Tag: credit

What Your FICO Score Means

What your FICO score means

Just as the understanding of the value of a dollar comes with time, the importance of your credit score often evades us until we are deciding to buy a car or purchase a home. The gravity that a credit score holds is substantial. These scores influence the credit available to you and the terms that go along with it, such as interest rates. When looking to purchase a car or home, lenders rely on the consumer’s credit scores for an understanding of the risk they take on by loaning money.

While there are different credit scores, the most widely used and accepted is the FICO score created by Fair Isaac Corporation. Using the information provided by one of three major credit reporting agencies (Equifax, Experian, and Transunion) FICO creates a credit score ranging from 300 to 850, with the higher number representing lower risks for lenders and insurers.

How exactly do they determine a consumers credit score? FICO analyzes five main factors, which each have a different impact on the score:

  • Payment History (35% of the FICO score)
  • Debt/amounts owed (30%)
  • Age of credit history (15%)
  • New credit/inquiries (10%)
  • A mix of accounts/types of credit (10%)

While the exact number of your credit score can be distracting, it is more beneficial to focus on the areas that require work, rather than feeling overwhelmed by your rank on the credit range. Let’s take a more in-depth look at the five main factors considered by FICO when determining consumer credit scores:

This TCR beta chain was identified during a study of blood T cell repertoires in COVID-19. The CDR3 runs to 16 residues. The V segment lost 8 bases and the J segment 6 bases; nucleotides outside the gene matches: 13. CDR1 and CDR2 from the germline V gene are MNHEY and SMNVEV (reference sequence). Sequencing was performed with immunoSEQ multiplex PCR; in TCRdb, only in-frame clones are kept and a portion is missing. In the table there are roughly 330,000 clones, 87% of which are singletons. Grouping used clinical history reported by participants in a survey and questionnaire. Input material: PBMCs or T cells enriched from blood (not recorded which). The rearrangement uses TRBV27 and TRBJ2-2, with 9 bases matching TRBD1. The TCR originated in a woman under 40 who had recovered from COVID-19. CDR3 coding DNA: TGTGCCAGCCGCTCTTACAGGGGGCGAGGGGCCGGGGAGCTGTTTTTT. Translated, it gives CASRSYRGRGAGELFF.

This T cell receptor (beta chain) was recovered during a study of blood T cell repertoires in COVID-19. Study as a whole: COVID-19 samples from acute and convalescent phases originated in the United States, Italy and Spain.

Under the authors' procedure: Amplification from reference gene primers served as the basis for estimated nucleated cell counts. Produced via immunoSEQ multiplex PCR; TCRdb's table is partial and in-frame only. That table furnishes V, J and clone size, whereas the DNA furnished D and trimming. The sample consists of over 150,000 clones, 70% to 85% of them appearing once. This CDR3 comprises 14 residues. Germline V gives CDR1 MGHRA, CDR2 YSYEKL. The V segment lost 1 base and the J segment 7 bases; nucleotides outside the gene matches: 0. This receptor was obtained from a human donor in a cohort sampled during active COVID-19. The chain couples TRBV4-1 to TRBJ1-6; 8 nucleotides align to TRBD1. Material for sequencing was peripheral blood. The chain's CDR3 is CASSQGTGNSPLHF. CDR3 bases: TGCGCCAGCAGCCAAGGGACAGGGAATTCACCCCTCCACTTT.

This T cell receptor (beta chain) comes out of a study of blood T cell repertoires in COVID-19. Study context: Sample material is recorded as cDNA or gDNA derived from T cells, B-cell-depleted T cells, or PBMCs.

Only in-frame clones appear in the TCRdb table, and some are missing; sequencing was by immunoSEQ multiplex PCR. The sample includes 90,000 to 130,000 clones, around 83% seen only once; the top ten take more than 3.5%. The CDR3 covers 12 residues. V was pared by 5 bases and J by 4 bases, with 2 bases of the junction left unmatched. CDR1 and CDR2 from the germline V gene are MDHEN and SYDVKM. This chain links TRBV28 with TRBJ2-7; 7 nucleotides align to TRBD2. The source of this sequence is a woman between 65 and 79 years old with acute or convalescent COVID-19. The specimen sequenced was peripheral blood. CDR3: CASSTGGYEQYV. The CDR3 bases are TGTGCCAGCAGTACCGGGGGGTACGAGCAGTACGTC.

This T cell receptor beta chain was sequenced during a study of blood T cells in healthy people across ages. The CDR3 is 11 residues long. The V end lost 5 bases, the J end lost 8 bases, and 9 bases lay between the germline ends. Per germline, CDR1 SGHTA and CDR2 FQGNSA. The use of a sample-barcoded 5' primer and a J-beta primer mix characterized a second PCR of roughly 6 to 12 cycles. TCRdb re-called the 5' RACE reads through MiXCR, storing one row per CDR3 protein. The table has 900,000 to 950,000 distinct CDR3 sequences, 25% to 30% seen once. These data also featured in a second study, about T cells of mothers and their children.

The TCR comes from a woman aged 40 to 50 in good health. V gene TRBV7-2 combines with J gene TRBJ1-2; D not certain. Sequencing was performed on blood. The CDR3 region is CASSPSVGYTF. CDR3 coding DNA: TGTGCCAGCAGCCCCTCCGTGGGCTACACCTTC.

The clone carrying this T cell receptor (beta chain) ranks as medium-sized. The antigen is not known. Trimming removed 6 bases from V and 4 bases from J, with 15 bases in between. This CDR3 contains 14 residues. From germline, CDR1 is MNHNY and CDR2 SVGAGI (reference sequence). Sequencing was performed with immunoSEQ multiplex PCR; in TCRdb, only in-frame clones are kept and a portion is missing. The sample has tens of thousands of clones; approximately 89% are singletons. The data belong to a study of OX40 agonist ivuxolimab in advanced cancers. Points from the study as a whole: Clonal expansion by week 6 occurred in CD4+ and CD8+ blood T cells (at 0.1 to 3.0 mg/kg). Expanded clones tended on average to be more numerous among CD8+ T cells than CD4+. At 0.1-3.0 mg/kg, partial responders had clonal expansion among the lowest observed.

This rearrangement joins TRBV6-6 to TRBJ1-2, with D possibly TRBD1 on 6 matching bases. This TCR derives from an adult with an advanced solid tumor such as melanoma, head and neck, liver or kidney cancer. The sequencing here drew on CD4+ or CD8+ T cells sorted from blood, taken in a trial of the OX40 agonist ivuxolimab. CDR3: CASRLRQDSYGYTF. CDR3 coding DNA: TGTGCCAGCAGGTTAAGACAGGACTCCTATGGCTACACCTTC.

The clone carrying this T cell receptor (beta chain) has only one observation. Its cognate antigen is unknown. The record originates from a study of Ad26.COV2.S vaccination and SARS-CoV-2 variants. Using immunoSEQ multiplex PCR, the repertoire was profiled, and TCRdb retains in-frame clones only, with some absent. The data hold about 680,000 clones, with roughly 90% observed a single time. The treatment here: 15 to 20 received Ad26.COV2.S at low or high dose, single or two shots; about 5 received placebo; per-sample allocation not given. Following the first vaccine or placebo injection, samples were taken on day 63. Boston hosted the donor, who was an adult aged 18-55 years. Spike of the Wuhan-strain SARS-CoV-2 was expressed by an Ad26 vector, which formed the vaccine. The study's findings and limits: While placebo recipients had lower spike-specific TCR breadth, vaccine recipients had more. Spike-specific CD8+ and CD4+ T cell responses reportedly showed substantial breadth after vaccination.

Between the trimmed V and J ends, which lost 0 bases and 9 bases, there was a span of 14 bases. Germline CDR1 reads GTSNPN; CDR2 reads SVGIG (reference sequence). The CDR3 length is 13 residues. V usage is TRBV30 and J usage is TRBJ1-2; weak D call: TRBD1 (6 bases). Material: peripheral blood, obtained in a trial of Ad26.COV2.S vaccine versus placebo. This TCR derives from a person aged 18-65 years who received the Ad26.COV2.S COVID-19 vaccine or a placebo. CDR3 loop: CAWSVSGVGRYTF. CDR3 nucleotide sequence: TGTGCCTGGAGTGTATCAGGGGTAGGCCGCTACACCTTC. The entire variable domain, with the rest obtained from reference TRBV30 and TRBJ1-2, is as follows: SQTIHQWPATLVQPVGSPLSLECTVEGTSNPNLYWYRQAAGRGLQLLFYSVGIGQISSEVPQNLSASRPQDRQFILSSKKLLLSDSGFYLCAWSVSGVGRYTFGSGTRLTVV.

Payment History

This is simply how well does a consumer do with paying their bills on time. Credit reports show when consumer payments are submitted for lines of credit, and it specifies how long payments took to come in: 30, 60, 90, 120 or more days late. Since payment history is the most significant component of a credit score, it is essential to get all credit line payments in as soon as possible.

Accounts Owed

This refers to the amount of money a consumer owes in whole. Having a lot of debt doesn’t necessarily have a significant impact on your credit. Instead, FICO looks at the ratio of money owed to the amount of credit available. Put simply, do not max out your lines of credit.

Length of Credit History

The longer a consumer has had credit, the better this element of their score will be. FICO looks at how long the oldest account has been open, the age of the newest account and the overall average.

New Credit

This refers to recently opened lines of credit. If a consumer opens a bunch of new accounts in a short period, this signals FICO that there is a higher risk, which lowers the consumer’s credit score.